Earlier this year when Phil Mickelson converted a 54-hole lead at the PGA Championship into an improbable sixth major victory, a streak followed in his wake.
In the three months that followed, sleeping on the Saturday night lead ended in heartbreak. There were 14 consecutive events — starting with Jason Kokrak overtaking Jordan Spieth at Colonial and ending when Patrick Cantlay won the BMW Championship in a playoff over Bryson DeChambeau — where the 54-hole leader or co-leader didn’t win the tournament.
Some of them were collapses. Poor Chesson Hadley coughed up a four-stroke lead at Congaree and lost by one after a final-round 75. Some of them were less surprising, like when Louis Oosthuizen, Mackenzie Hughes and Russell Henley all fell apart at different junctures on Sunday at the U.S. Open. Oosthuizen couldn’t hold on again at the Open Championship a month later, this time his demise coming much earlier in the day.
All summer long, in all various forms, 54-hole leaders fell by the wayside. It’s even carried into the fall as Sahith Theegala, Maverick McNealey and Rickie Fowler have recently failed to secure victories as Sunday frontrunners.
Not only is winning harder, but the reward is disproportionately large compared to playing nearly as well but finishing a shot or two behind the leader.
According to statistician Justin Ray, only 34 percent of winners on the PGA Tour last season held or co-held the 54-hole lead. It was the lowest percentage in the past 40 years.
Now, maybe this is simply an anomaly. But there are some deserving theories to be heard for why holding a 54-hole lead has become more difficult in recent memory.
Before getting to those, there is important background information to get on the table: the golf world generally has a mutated perspective of what it means to be leading a tournament.
In other sports — let’s use the example of a football team that is leading by a field goal through three quarters — the leading team’s win probability is usually going to be above 50 percent because there are only two teams playing at the same time. We tend to apply that same logic to golf despite there being more players, which brings everyone’s probability down.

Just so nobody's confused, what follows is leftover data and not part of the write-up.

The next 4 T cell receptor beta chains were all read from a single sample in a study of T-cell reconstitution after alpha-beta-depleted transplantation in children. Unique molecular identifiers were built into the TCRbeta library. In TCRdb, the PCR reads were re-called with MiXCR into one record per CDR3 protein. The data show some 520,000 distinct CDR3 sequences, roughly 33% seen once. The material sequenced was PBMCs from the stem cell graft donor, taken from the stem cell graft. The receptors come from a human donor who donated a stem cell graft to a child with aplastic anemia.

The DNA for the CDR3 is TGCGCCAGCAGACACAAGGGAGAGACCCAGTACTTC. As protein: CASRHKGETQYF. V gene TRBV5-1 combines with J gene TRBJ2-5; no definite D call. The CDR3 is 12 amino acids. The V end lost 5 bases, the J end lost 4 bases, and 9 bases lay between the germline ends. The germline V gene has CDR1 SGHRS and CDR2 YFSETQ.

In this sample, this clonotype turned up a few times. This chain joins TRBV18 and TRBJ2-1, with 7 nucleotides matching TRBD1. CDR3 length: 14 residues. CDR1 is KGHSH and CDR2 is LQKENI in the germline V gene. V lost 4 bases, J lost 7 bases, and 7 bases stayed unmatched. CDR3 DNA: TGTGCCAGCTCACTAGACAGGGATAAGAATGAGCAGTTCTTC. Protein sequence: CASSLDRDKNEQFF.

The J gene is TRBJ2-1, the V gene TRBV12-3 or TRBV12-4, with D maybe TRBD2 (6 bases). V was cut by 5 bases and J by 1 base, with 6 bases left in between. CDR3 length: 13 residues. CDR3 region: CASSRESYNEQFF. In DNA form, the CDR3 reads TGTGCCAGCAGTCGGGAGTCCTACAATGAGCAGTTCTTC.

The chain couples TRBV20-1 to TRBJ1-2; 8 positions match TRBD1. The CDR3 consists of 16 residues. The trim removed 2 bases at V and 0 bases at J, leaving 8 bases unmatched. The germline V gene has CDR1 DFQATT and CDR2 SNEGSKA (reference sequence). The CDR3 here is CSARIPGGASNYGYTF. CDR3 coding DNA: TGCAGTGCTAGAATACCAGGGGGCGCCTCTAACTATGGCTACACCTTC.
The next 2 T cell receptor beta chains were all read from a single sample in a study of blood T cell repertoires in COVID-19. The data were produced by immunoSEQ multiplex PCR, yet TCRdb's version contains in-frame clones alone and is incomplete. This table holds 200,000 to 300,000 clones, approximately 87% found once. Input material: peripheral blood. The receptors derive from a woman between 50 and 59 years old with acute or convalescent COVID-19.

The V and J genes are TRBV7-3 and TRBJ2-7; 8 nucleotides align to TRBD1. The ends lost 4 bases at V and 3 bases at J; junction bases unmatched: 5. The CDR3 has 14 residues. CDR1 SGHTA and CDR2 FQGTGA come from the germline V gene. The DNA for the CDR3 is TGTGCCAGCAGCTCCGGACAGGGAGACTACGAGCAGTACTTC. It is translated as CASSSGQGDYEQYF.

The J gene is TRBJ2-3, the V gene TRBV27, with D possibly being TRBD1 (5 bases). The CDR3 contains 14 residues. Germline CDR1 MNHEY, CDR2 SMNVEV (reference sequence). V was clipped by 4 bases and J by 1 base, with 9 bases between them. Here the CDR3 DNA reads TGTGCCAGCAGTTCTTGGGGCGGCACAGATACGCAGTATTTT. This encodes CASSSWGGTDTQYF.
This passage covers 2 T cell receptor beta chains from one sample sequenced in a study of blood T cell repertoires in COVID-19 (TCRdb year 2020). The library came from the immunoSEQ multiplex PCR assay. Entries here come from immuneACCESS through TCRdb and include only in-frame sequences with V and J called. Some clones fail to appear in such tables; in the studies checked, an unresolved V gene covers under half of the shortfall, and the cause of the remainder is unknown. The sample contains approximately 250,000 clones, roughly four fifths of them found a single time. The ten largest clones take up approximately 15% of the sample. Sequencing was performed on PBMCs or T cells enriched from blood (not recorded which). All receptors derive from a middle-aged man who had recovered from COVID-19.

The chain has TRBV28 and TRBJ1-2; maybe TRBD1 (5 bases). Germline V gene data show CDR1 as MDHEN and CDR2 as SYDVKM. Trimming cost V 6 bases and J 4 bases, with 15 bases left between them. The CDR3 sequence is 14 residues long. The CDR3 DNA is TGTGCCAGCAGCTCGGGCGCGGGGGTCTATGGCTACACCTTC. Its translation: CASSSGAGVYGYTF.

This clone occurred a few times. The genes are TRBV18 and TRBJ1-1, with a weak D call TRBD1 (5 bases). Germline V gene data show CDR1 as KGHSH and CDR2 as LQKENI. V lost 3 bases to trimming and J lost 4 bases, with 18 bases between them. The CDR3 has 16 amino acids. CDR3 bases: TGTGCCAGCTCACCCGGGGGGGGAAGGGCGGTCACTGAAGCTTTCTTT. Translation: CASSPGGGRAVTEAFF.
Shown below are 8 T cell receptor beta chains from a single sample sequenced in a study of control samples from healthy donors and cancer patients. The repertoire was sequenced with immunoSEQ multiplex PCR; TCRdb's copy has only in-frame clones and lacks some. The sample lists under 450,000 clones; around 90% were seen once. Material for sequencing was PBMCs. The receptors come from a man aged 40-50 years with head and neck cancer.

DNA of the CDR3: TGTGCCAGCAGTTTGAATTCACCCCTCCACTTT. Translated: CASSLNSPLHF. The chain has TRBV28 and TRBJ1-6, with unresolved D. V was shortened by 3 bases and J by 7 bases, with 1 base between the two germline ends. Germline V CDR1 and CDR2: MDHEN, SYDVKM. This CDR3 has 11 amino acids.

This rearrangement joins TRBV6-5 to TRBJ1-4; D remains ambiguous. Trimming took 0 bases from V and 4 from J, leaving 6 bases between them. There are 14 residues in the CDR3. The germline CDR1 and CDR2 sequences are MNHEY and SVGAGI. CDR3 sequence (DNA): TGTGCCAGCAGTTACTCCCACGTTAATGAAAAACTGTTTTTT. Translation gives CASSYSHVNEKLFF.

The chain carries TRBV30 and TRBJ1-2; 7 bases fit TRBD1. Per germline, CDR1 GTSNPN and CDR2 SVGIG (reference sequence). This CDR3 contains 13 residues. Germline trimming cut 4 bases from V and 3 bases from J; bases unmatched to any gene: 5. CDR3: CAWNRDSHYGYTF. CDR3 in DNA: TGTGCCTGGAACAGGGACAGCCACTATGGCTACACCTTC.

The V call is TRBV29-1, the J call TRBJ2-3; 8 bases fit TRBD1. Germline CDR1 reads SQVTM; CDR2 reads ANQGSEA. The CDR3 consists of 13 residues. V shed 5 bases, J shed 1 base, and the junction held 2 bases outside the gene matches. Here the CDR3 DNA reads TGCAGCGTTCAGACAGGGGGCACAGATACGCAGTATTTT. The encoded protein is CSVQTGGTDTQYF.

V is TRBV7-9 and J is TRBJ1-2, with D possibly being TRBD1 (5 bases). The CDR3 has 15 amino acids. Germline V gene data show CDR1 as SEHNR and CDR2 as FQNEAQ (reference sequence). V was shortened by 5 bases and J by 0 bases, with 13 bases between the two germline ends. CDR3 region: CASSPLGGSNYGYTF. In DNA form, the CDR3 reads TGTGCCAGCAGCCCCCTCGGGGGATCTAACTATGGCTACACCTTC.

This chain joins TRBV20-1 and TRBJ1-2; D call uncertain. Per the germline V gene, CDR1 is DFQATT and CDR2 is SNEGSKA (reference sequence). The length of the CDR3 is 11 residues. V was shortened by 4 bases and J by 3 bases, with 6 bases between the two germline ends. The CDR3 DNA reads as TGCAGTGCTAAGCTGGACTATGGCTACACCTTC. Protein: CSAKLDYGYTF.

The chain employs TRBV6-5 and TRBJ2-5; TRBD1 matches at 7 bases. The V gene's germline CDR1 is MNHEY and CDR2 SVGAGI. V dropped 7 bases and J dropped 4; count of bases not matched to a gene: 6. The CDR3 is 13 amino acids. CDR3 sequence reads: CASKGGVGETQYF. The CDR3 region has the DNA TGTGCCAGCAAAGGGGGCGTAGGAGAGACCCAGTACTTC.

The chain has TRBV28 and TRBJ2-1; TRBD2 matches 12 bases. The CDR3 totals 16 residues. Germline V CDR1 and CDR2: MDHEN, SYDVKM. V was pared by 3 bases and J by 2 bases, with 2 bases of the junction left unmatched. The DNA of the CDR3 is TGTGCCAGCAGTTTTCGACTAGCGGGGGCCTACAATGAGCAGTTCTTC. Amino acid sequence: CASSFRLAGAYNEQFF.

We’re in a world of live betting based on models from oddsmakers and we also have win probability charts from outlets like Data Golf. There are times when a player goes into a final round with the lead and their probability of winning is less than 30 percent.
The reality is that most golf tournaments head into Sunday as contests of “Who will play the best out of this handful of guys?” rather than “Can the leader defend his lead?” In most cases, the 54-hole leader must play better than the field average that day to win the tournament.
The leader usually has the best chance to win, but that’s all it is: a chance.
Having said that, 34 percent is a particularly low number for leaders to convert over the course of a season. There are a few other variables that could help explain why closing out a lead is slowly getting more difficult over time.
Theory No. 1 — The PGA Tour has settled in at more “birdie fest” venues where making pars isn’t good enough to protect a lead.
Some of the new courses we’ve seen have shown that the PGA Tour wants more hosts like TPC Craig Ranch (AT&T Byron Nelson), TPC Twin Cities (3M Open) and Detroit Golf Club (Rocket Mortgage Classic) that will give up boatloads of birdies.
When conditions are softer, there is generally less separation on a leaderboard. There’s a reason why the Phoenix Open has ended in a playoff four of the last six years and we still haven’t had a U.S. Open playoff since 2008. So not only are leaderboards jammed with, on occasion, a dozen or more players in the mix, but the leader of that group is being asked to shoot something in the 60s, at the very least, to win the event.